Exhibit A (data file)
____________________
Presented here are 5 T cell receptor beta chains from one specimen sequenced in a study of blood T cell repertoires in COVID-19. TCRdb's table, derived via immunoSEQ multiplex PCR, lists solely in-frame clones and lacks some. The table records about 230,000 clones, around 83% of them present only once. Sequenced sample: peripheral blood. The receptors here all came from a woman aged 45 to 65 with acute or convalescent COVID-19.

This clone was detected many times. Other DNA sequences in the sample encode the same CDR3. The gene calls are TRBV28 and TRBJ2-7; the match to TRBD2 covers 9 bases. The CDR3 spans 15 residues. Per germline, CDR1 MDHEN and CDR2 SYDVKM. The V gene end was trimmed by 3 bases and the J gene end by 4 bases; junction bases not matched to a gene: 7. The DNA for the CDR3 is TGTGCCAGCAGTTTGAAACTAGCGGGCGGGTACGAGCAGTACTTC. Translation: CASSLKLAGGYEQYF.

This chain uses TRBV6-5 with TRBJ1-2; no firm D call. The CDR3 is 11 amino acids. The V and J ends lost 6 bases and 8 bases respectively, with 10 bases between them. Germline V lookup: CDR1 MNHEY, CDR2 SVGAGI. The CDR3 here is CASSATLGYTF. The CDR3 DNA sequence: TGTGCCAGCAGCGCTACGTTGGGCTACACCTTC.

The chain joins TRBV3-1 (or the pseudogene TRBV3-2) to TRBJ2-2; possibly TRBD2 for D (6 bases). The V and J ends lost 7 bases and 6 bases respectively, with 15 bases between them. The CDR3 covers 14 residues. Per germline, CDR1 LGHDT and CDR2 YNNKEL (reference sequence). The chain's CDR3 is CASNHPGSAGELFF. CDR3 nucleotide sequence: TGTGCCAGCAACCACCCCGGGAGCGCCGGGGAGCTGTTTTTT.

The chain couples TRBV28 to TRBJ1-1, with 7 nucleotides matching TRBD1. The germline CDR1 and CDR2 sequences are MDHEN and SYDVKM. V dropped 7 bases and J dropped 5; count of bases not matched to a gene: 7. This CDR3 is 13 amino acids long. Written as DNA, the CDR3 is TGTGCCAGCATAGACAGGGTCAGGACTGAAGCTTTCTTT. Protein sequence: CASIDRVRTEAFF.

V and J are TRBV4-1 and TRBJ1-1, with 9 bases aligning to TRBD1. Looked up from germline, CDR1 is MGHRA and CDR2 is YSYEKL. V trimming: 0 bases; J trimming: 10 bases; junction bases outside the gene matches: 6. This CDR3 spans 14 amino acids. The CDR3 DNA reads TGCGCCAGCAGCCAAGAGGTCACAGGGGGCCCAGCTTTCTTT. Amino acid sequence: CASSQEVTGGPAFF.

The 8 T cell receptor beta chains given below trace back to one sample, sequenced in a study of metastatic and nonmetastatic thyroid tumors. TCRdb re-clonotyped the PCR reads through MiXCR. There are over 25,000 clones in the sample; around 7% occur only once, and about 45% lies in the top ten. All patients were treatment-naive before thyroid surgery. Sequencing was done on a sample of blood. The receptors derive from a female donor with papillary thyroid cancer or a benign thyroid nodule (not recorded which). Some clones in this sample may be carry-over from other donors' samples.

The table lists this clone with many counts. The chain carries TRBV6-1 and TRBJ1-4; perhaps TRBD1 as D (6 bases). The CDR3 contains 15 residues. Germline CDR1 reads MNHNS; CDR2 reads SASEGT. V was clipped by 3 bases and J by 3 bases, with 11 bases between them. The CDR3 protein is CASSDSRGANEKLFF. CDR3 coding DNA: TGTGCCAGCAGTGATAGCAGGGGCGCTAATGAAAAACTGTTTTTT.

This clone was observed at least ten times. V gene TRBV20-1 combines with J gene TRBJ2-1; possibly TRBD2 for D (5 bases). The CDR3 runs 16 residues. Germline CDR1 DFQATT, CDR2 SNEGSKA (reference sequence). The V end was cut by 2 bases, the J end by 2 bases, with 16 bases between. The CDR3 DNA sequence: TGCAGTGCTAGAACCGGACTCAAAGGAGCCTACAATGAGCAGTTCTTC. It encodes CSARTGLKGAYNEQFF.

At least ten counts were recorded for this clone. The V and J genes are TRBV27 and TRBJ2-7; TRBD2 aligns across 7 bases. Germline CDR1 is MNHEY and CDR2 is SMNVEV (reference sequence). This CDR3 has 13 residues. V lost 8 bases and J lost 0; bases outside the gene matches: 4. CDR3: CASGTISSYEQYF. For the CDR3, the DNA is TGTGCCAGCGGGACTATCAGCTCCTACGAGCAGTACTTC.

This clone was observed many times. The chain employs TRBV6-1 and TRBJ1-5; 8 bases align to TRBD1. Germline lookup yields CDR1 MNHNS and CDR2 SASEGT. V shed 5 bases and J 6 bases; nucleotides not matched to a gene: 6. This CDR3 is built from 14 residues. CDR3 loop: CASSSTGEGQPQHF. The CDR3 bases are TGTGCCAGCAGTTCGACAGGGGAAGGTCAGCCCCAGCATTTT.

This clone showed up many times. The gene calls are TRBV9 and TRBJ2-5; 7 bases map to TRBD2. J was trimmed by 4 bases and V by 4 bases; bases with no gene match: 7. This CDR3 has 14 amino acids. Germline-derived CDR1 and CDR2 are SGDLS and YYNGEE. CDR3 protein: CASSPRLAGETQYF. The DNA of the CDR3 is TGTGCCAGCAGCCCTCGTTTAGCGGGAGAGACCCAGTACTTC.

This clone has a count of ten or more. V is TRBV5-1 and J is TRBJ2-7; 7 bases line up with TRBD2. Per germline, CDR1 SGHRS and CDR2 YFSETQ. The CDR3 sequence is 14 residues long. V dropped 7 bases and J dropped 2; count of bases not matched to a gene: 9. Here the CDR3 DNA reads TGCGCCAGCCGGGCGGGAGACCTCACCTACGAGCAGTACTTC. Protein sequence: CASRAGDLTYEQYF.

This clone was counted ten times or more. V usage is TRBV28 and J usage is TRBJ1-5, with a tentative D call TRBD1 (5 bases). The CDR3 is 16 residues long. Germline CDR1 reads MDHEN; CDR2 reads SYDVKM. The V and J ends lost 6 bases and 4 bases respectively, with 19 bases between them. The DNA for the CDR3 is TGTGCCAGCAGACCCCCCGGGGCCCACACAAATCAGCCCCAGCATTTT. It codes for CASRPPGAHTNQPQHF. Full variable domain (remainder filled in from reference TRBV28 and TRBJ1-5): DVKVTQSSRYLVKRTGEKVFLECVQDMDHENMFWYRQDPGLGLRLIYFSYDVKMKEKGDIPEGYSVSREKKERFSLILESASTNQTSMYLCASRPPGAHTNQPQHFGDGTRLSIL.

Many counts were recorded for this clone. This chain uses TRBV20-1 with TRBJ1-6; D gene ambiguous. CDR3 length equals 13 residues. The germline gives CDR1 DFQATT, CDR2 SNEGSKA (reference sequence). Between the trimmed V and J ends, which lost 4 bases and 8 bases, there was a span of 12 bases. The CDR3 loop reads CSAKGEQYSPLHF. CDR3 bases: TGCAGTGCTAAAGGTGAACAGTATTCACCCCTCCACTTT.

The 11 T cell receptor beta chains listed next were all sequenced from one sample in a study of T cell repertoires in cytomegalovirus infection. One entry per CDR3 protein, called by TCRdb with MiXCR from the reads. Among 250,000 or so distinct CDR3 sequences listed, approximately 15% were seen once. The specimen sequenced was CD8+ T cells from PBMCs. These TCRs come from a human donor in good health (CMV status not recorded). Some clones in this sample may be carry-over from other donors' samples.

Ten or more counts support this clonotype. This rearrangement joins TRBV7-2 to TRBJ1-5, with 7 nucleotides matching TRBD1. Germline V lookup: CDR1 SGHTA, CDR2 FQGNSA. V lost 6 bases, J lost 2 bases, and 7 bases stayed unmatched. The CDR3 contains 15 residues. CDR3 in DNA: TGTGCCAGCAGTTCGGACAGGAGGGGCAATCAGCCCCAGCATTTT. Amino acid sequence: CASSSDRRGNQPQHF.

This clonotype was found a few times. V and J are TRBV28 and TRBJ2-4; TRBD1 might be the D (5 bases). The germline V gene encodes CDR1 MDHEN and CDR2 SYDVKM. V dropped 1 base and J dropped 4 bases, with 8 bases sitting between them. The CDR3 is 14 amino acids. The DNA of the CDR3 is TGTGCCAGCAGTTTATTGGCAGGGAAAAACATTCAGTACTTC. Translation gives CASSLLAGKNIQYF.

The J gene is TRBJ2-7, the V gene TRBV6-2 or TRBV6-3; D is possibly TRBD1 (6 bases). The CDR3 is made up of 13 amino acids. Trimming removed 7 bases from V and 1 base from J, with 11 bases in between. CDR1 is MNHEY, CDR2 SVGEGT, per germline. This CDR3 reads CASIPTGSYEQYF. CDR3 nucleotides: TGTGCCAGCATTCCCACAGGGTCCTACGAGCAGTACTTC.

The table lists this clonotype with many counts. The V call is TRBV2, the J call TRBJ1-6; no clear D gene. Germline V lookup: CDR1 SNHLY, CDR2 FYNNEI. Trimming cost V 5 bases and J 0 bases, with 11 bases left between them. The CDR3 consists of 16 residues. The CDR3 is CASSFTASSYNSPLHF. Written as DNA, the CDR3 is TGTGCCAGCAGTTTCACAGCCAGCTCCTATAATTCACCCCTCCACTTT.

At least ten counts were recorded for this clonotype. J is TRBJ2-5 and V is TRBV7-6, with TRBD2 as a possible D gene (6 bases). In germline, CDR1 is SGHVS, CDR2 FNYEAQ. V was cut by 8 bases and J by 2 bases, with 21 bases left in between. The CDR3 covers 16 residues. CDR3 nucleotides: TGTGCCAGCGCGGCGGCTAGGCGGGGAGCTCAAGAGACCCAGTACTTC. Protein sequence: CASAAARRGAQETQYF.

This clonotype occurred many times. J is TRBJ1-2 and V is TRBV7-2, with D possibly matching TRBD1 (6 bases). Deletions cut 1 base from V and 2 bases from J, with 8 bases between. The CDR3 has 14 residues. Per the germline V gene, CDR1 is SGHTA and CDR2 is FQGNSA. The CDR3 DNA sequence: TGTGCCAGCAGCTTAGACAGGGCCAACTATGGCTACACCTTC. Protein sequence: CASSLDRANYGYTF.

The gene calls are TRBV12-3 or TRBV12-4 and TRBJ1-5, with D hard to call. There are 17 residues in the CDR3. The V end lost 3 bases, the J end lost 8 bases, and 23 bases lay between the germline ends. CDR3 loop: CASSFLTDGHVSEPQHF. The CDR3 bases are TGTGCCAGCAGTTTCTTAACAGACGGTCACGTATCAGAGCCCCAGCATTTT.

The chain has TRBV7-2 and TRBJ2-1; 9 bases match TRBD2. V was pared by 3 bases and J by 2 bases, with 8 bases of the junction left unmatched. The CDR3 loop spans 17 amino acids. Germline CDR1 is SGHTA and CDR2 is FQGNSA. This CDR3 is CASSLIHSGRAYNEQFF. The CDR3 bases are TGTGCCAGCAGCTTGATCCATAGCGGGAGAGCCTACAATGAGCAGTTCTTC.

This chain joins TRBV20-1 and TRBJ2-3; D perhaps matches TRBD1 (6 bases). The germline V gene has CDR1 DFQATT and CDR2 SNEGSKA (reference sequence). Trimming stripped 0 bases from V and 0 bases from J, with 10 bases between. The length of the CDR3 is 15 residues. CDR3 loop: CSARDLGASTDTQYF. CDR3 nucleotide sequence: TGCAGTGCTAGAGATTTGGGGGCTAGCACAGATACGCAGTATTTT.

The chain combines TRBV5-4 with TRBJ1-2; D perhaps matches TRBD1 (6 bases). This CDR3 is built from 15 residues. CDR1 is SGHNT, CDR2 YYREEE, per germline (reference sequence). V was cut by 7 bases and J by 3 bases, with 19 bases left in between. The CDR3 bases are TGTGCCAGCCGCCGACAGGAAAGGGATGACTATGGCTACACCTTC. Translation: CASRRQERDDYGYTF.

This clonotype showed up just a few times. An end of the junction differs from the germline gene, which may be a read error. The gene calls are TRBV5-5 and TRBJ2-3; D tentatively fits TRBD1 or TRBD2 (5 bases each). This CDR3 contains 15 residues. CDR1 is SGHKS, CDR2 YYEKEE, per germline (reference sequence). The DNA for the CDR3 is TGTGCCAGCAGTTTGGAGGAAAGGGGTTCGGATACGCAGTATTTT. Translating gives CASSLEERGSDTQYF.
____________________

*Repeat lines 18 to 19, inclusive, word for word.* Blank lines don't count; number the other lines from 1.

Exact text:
This clonotype was found a few times. V and J are TRBV28 and TRBJ2-4; TRBD1 might be the D (5 bases). The germline V gene encodes CDR1 MDHEN and CDR2 SYDVKM. V dropped 1 base and J dropped 4 bases, with 8 bases sitting between them. The CDR3 is 14 amino acids. The DNA of the CDR3 is TGTGCCAGCAGTTTATTGGCAGGGAAAAACATTCAGTACTTC. Translation gives CASSLLAGKNIQYF.

The J gene is TRBJ2-7, the V gene TRBV6-2 or TRBV6-3; D is possibly TRBD1 (6 bases). The CDR3 is made up of 13 amino acids. Trimming removed 7 bases from V and 1 base from J, with 11 bases in between. CDR1 is MNHEY, CDR2 SVGEGT, per germline. This CDR3 reads CASIPTGSYEQYF. CDR3 nucleotides: TGTGCCAGCATTCCCACAGGGTCCTACGAGCAGTACTTC.